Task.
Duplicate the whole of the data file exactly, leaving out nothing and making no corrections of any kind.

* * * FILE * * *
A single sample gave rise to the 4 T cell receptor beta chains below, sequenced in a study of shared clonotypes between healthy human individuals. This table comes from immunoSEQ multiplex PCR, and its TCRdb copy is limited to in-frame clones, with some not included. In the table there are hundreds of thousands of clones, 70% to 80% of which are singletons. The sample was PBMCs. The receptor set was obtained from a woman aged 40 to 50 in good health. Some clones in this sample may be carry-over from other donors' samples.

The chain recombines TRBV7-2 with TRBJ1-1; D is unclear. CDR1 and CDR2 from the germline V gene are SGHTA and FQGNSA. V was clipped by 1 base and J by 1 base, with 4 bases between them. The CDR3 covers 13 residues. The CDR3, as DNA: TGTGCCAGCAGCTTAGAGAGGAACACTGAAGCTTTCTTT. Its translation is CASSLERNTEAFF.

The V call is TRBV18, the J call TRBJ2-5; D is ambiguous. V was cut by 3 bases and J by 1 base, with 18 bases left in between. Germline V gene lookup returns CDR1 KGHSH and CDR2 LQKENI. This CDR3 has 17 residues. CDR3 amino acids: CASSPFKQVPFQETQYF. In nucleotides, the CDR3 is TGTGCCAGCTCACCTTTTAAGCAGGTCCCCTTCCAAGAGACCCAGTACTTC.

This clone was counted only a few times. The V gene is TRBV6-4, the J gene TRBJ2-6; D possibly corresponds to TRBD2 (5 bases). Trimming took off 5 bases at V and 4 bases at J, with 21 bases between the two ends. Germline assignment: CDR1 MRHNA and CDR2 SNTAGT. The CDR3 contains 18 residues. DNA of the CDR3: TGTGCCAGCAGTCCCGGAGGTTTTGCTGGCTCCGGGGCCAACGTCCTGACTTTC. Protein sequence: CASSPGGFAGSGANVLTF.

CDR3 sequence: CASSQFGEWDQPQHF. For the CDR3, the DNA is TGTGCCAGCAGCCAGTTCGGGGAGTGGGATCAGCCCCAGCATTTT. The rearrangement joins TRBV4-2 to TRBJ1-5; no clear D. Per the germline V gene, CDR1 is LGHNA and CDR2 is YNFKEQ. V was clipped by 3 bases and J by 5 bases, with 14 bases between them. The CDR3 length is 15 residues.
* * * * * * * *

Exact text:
A single sample gave rise to the 4 T cell receptor beta chains below, sequenced in a study of shared clonotypes between healthy human individuals. This table comes from immunoSEQ multiplex PCR, and its TCRdb copy is limited to in-frame clones, with some not included. In the table there are hundreds of thousands of clones, 70% to 80% of which are singletons. The sample was PBMCs. The receptor set was obtained from a woman aged 40 to 50 in good health. Some clones in this sample may be carry-over from other donors' samples.

The chain recombines TRBV7-2 with TRBJ1-1; D is unclear. CDR1 and CDR2 from the germline V gene are SGHTA and FQGNSA. V was clipped by 1 base and J by 1 base, with 4 bases between them. The CDR3 covers 13 residues. The CDR3, as DNA: TGTGCCAGCAGCTTAGAGAGGAACACTGAAGCTTTCTTT. Its translation is CASSLERNTEAFF.

The V call is TRBV18, the J call TRBJ2-5; D is ambiguous. V was cut by 3 bases and J by 1 base, with 18 bases left in between. Germline V gene lookup returns CDR1 KGHSH and CDR2 LQKENI. This CDR3 has 17 residues. CDR3 amino acids: CASSPFKQVPFQETQYF. In nucleotides, the CDR3 is TGTGCCAGCTCACCTTTTAAGCAGGTCCCCTTCCAAGAGACCCAGTACTTC.

This clone was counted only a few times. The V gene is TRBV6-4, the J gene TRBJ2-6; D possibly corresponds to TRBD2 (5 bases). Trimming took off 5 bases at V and 4 bases at J, with 21 bases between the two ends. Germline assignment: CDR1 MRHNA and CDR2 SNTAGT. The CDR3 contains 18 residues. DNA of the CDR3: TGTGCCAGCAGTCCCGGAGGTTTTGCTGGCTCCGGGGCCAACGTCCTGACTTTC. Protein sequence: CASSPGGFAGSGANVLTF.

CDR3 sequence: CASSQFGEWDQPQHF. For the CDR3, the DNA is TGTGCCAGCAGCCAGTTCGGGGAGTGGGATCAGCCCCAGCATTTT. The rearrangement joins TRBV4-2 to TRBJ1-5; no clear D. Per the germline V gene, CDR1 is LGHNA and CDR2 is YNFKEQ. V was clipped by 3 bases and J by 5 bases, with 14 bases between them. The CDR3 length is 15 residues.